people in town here. They're a black family
and it's a seriously old white house in town. Conservative as
**** and a lot of racial and class politics involved. I stepped
into a quagmire here. He said, flat out, sitting on the back
porch, “This town wants me out of this house and they’ll do
anything they can to get me out and you in”. I mean, I'm not
your middle-of-the-road, cocktail party kind of guy. I’m the
kind of guy they used to try to run out of town (laughter). It
Because of the way it all came to pass was, we agreed to pay so
much for the house, but we couldn’t get a mortgage for the price
we had agreed to pay. It was flat out, “...there is no
negotiation, this is what I want, take it or I’ll let the house
fall down around me.”
He was asking a little too much for it, twice what it was
appraised for. His wife said, “Look, you’re not buying one
house, you’re buying two.”
They had declared bankruptcy months before. This was the only
thing they had left and it was going to pay off their debts and
buy them a new house. And it did. Because we only had X amount
of money, we put that in the house. We had enough to get the
house. But then we didn’t have any money to fix it, so we would
have been no better off than they were. So one conversation lead
to another and we got an appraisal on the finished condition of
the house, not the buying condition, so we got a loan based on
the eventual work (laughs).
The Georgia Music Hall of Fame is being built here in town. It
was going to be built when we moved down here and the seller and
his partner had come up with the idea about bringing it down
here to a property they owned. Like I said, it
politics. The state representative from this
district pushed it through because he was jammed up with all the
politicians in Atlanta, then as the process is being designated
to locate down here, he resigned his post as representative, ran
for mayor, and won. So, rather than putting it in this location,
which was a salvation because their little project was a little
too ambitious and it was going down the toilet, he puts the
Georgia Music Hall of Fame down the road about four blocks.
It would have been kind of nice, in a Nashville sort of way,
using these old Victorian houses, not like the Country Music
Hall of Fame, but kind of like Music Row. But they built a new
building specifically for it, a very nice place. It’s downtown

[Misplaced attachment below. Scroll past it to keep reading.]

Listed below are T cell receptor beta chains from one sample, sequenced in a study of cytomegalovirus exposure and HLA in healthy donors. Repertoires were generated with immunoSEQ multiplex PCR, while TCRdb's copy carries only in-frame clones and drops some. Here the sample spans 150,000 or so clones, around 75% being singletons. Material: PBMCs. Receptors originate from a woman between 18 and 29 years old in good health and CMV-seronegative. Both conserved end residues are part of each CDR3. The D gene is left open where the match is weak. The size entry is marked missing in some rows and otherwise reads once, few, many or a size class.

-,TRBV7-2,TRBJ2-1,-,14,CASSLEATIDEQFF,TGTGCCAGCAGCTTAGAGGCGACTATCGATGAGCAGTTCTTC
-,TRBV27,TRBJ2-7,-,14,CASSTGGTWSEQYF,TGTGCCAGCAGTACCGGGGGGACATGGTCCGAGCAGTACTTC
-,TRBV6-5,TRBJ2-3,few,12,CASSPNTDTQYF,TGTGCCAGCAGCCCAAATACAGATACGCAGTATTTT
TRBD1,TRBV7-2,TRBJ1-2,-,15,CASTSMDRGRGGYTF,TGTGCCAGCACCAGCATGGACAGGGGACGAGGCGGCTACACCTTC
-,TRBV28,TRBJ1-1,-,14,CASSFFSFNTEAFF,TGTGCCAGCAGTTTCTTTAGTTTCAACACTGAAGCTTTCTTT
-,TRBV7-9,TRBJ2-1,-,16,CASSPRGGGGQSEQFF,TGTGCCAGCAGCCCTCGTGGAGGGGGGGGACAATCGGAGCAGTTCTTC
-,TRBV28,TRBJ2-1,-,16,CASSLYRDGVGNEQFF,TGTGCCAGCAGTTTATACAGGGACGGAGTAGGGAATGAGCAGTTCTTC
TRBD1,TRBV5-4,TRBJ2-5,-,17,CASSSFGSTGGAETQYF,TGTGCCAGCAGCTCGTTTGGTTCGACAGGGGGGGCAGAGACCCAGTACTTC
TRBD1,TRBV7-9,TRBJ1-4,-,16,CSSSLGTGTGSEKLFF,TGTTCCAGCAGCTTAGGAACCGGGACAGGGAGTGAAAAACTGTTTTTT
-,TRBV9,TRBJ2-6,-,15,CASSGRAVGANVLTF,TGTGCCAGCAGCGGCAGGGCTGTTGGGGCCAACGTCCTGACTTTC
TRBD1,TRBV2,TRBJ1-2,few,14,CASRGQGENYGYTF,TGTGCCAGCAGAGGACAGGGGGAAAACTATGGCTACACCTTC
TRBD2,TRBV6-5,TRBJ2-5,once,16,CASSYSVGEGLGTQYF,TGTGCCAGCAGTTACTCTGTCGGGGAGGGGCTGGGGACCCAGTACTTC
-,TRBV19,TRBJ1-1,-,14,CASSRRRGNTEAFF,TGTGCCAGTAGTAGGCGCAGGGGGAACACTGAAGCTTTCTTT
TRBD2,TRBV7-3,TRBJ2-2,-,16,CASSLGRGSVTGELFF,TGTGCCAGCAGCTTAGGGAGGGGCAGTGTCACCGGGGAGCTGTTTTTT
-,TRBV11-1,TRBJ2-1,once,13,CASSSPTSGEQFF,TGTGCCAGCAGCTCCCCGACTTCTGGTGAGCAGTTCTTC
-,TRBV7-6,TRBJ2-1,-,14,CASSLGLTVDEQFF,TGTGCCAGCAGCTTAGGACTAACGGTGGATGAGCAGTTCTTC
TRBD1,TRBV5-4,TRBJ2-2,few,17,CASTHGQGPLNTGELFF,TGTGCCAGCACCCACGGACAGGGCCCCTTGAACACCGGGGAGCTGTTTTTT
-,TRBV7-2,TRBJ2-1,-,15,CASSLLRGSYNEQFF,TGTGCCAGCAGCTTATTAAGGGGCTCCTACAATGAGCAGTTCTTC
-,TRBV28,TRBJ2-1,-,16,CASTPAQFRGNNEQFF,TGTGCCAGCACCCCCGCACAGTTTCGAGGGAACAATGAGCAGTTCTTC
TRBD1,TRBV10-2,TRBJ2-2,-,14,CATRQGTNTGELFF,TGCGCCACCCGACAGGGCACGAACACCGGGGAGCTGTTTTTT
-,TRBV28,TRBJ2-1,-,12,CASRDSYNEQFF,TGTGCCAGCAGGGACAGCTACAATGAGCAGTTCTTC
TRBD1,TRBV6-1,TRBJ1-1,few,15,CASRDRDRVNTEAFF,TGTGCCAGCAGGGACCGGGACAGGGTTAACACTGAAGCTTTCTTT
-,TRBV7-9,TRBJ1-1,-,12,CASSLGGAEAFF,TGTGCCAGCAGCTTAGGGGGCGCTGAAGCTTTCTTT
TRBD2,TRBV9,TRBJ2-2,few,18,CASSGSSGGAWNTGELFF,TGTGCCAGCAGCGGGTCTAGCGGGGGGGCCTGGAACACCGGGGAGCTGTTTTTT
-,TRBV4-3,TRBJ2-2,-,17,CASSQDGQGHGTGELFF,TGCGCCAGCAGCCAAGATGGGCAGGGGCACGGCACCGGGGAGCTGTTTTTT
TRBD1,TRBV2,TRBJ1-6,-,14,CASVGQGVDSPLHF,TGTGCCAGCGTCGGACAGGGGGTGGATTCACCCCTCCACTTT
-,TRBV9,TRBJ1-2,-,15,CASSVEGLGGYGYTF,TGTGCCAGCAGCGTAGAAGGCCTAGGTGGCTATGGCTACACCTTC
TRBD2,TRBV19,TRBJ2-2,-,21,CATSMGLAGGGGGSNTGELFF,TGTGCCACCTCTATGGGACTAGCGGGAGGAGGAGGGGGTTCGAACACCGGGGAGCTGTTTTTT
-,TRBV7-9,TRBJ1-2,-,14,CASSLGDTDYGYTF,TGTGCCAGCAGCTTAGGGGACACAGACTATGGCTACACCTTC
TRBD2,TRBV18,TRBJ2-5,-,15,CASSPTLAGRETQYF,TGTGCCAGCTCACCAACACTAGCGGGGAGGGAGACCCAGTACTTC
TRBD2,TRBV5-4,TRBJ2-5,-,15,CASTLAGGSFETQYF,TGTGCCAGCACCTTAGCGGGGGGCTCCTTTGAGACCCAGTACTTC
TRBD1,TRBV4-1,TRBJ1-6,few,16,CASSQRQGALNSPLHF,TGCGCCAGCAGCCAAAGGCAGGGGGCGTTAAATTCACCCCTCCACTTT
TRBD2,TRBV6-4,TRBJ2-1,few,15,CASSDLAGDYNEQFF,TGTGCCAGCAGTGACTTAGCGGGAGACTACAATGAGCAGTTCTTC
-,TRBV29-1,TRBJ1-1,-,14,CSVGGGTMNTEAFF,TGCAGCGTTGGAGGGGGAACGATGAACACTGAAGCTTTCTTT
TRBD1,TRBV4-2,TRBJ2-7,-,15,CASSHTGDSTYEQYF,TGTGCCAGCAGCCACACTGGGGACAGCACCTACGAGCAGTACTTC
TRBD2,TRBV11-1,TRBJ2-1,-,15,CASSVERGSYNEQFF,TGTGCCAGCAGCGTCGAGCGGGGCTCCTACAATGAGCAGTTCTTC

and it’s going to save the city, help revitalize the downtown
district and it’s near the interstate. So that’s the way it all
came to be. We are the only building of (musical) historical
significance outside of the studio down there on Broadway and
Miss Ann’s Tic Tock, which is Little Richard’s starting ground.
It’s between the new Hall of Fame and the old studio. Little
Richard’s house is a little shotgun house in the ghetto and
Otis’ (Redding) in-town place is in the projects and James
Brown’s place was where the interstate is now. There is no drive
by, Mecca, kind of place, so they’re looking at us saying we’ll
be a part of this tour.
VG: When did you buy the house?
KW: ‘93. We’re coming up on three years here. We lived in
a construction zone for nine or 10 months. It was like
scaffolding, 40 people here at dawn (laughing) and here I am,
gone all the time.
VG: I know this is switching gears kind of quickly, but
can you straighten out all the rumors about Duane’s guitar, like
where it is now and what happened to it? Gregg said Duane’s
daughter owns it, but didn’t go into much detail.
KW: Twiggs Lyndon had it. When he died, he wanted it to
go to Galadriel when she turned 21
reached a responsible point, you know. He died in ‘79, on tour
with the (Dixie) Dregs, he was tour managing them. So Steve
(Morse) had it. Twiggs’ brothers were caring for it and Steve
played it on every record he recorded until it got
back to Duane’s daughter. That was something
I didn’t know.
He played it on ”Free Fall” and ”What lf” and all those things.
Not throughout, but some on every Dregs record and every Steve
Morse record he played that
guitar. I interviewed him a couple times, so I was down here and
he was living southeast of Atlanta, way out in the country. I
had to meet him at a gas station off I-75, and followed him to
his place and here’s this guitar. It had been refretted, and
Twiggs inlaid Duane’s name with the old frets. He didn’t want to
discard anything, so he took the old frets and spelled Duane’s
name on the back side of the guitar, on the body. It was in a
canvas bag underneath Steve’s bed.
There’s an interesting story about that guitar. I wasn’t there
for it, but I know that it happened. Duane was playing a gold
Les Paul, the one he’d been playing for a year, year and a half,
something like that. And he’s looking for a different year,
different model, he wants a sunburst. So somebody finds him one,
may have been Billy Gibbons. I think Billy had his fingers in
the arrangement, in the connection. It turns out that it’s
Christopher Cross, so they meet at a hotel and Duane fiddles
around with it, but he wants to keep the pickups out of this
goldtop, but he doesn’t want to tell him.